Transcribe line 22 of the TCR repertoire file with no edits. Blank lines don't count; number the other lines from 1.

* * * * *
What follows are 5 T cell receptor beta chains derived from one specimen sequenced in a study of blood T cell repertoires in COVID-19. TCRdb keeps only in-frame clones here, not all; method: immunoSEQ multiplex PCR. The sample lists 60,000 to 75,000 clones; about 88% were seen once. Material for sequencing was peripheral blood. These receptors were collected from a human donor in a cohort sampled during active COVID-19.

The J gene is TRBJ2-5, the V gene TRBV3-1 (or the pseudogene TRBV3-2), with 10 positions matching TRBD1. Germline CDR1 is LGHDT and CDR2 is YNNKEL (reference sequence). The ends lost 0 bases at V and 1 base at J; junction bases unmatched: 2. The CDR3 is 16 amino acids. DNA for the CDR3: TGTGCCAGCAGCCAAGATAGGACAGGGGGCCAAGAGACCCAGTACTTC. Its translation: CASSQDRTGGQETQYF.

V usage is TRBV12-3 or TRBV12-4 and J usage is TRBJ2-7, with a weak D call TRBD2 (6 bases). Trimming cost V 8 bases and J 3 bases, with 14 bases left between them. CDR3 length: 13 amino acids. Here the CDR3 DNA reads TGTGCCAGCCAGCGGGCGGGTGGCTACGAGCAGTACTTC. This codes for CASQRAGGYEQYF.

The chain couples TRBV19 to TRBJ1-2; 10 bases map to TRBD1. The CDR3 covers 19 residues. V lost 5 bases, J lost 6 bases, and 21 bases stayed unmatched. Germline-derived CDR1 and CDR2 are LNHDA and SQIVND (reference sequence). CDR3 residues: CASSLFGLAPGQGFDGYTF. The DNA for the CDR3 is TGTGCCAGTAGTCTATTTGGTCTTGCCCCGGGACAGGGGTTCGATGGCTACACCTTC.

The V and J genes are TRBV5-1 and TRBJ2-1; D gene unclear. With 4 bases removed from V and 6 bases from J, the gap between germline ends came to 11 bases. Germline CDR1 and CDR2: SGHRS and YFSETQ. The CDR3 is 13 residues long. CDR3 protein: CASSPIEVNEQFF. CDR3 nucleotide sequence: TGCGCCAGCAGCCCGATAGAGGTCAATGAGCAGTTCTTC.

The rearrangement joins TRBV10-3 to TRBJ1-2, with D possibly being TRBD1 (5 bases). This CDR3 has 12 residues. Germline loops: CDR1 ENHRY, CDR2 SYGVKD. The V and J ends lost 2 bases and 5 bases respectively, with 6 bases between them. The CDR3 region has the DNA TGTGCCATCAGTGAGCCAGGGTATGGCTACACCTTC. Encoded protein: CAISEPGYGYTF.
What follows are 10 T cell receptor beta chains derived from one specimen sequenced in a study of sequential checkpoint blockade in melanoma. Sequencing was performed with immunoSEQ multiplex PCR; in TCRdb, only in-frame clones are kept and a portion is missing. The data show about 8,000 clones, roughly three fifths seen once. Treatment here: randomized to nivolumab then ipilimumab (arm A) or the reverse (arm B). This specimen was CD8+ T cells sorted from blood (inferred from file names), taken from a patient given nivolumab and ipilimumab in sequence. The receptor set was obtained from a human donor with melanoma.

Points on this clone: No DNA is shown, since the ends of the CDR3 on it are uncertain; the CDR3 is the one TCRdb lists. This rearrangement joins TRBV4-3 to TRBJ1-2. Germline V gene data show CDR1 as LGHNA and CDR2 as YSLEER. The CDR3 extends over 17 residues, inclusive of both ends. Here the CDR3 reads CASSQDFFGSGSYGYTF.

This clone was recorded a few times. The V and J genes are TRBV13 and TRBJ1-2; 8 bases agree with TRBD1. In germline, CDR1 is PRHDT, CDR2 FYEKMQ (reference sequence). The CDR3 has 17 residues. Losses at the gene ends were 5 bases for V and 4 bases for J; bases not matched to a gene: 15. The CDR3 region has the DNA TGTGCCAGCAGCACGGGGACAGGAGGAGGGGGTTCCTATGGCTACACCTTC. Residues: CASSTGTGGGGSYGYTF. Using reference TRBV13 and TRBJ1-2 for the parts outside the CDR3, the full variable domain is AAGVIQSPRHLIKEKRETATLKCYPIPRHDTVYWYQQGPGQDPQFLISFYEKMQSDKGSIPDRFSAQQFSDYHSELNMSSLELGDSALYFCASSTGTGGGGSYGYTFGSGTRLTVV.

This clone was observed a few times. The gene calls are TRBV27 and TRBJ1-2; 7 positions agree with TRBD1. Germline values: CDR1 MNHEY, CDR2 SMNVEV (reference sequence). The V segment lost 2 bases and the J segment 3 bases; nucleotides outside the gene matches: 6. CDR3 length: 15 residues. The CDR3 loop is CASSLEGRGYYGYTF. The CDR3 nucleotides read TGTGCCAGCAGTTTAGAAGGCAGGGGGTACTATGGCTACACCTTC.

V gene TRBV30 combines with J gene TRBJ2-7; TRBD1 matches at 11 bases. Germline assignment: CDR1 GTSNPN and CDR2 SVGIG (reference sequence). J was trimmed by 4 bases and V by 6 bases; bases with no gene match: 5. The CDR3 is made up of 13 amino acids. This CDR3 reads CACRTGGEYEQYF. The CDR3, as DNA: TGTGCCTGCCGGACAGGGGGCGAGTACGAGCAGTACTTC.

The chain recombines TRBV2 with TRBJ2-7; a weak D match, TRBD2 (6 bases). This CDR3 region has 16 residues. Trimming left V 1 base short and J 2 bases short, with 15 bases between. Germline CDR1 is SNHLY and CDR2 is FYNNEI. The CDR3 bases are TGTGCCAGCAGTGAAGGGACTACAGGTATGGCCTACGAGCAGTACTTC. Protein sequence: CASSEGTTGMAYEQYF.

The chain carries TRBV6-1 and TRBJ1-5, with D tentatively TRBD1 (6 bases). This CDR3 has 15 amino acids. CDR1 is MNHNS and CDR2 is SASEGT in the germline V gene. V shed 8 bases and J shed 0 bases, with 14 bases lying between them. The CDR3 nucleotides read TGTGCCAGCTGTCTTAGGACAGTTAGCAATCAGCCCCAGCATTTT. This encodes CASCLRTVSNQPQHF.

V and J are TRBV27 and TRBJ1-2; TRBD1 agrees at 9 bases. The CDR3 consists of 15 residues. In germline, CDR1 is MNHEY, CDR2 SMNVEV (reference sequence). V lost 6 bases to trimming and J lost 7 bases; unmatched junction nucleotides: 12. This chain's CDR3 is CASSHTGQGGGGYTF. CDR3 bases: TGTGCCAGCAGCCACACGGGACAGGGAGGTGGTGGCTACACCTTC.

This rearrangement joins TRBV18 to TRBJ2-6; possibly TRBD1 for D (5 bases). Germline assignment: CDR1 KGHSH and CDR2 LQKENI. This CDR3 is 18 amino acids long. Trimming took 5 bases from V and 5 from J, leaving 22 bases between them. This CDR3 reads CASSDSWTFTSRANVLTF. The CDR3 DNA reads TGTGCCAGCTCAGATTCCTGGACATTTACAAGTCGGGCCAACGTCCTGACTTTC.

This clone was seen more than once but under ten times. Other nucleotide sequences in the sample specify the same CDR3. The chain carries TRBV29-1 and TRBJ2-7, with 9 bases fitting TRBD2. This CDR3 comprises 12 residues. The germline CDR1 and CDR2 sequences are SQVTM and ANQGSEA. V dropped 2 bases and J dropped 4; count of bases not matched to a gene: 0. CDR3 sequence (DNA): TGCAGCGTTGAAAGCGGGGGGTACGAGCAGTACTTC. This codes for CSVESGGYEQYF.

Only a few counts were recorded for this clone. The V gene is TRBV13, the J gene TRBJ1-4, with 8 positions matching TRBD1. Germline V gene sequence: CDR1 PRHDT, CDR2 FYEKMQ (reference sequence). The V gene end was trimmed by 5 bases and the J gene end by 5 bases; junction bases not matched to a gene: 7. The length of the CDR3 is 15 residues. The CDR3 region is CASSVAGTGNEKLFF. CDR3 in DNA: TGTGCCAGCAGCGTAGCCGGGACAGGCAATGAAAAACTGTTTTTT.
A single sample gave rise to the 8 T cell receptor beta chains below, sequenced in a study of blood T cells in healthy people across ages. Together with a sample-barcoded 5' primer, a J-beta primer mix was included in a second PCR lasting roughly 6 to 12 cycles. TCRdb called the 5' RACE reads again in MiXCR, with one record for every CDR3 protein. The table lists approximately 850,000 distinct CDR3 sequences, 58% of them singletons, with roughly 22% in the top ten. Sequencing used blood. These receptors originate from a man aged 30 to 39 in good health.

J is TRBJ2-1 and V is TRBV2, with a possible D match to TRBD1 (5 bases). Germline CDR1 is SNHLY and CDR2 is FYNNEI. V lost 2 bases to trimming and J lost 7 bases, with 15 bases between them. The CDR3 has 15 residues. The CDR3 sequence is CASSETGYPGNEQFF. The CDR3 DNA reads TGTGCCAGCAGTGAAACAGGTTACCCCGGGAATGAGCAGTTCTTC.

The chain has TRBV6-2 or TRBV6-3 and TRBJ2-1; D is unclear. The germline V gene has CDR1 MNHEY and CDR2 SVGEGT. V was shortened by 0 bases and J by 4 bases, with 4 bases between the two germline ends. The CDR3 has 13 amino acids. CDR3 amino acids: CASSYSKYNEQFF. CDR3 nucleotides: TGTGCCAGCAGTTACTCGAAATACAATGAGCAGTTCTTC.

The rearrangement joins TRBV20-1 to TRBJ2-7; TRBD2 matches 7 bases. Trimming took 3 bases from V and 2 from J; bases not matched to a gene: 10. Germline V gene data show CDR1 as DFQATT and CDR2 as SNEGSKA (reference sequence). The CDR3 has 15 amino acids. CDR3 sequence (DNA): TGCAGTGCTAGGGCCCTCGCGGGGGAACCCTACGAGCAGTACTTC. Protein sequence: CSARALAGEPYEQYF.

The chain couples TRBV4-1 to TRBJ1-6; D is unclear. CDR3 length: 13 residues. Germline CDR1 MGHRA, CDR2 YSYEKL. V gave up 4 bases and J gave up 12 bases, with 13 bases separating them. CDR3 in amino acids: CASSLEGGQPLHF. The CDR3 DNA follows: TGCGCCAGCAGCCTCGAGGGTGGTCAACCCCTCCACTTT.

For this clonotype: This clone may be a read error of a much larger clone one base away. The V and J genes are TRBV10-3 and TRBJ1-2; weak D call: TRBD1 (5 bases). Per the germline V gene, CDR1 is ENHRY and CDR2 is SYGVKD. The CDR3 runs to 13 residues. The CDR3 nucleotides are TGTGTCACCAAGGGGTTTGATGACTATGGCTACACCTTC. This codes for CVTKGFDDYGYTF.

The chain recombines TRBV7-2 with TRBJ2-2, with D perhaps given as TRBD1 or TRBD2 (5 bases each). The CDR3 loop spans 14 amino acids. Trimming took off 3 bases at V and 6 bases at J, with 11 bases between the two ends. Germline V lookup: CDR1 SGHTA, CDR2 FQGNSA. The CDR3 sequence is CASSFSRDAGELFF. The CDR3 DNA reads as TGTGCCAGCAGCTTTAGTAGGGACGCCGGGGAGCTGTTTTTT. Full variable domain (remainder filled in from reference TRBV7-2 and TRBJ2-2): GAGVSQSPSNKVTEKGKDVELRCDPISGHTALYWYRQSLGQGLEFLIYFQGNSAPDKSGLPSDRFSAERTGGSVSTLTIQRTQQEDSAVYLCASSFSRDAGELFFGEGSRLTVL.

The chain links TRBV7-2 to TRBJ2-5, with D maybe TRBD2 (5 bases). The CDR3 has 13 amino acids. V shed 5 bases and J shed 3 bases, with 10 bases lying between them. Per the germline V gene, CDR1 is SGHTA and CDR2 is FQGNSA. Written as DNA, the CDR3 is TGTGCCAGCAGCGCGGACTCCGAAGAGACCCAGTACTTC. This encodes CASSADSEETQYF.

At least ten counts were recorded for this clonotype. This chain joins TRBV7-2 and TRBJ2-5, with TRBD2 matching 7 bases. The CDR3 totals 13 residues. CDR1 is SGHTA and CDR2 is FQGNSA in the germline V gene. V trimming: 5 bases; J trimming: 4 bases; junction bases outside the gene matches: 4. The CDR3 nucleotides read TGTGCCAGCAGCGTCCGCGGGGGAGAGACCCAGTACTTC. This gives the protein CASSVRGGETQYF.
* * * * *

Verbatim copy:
The chain couples TRBV4-1 to TRBJ1-6; D is unclear. CDR3 length: 13 residues. Germline CDR1 MGHRA, CDR2 YSYEKL. V gave up 4 bases and J gave up 12 bases, with 13 bases separating them. CDR3 in amino acids: CASSLEGGQPLHF. The CDR3 DNA follows: TGCGCCAGCAGCCTCGAGGGTGGTCAACCCCTCCACTTT.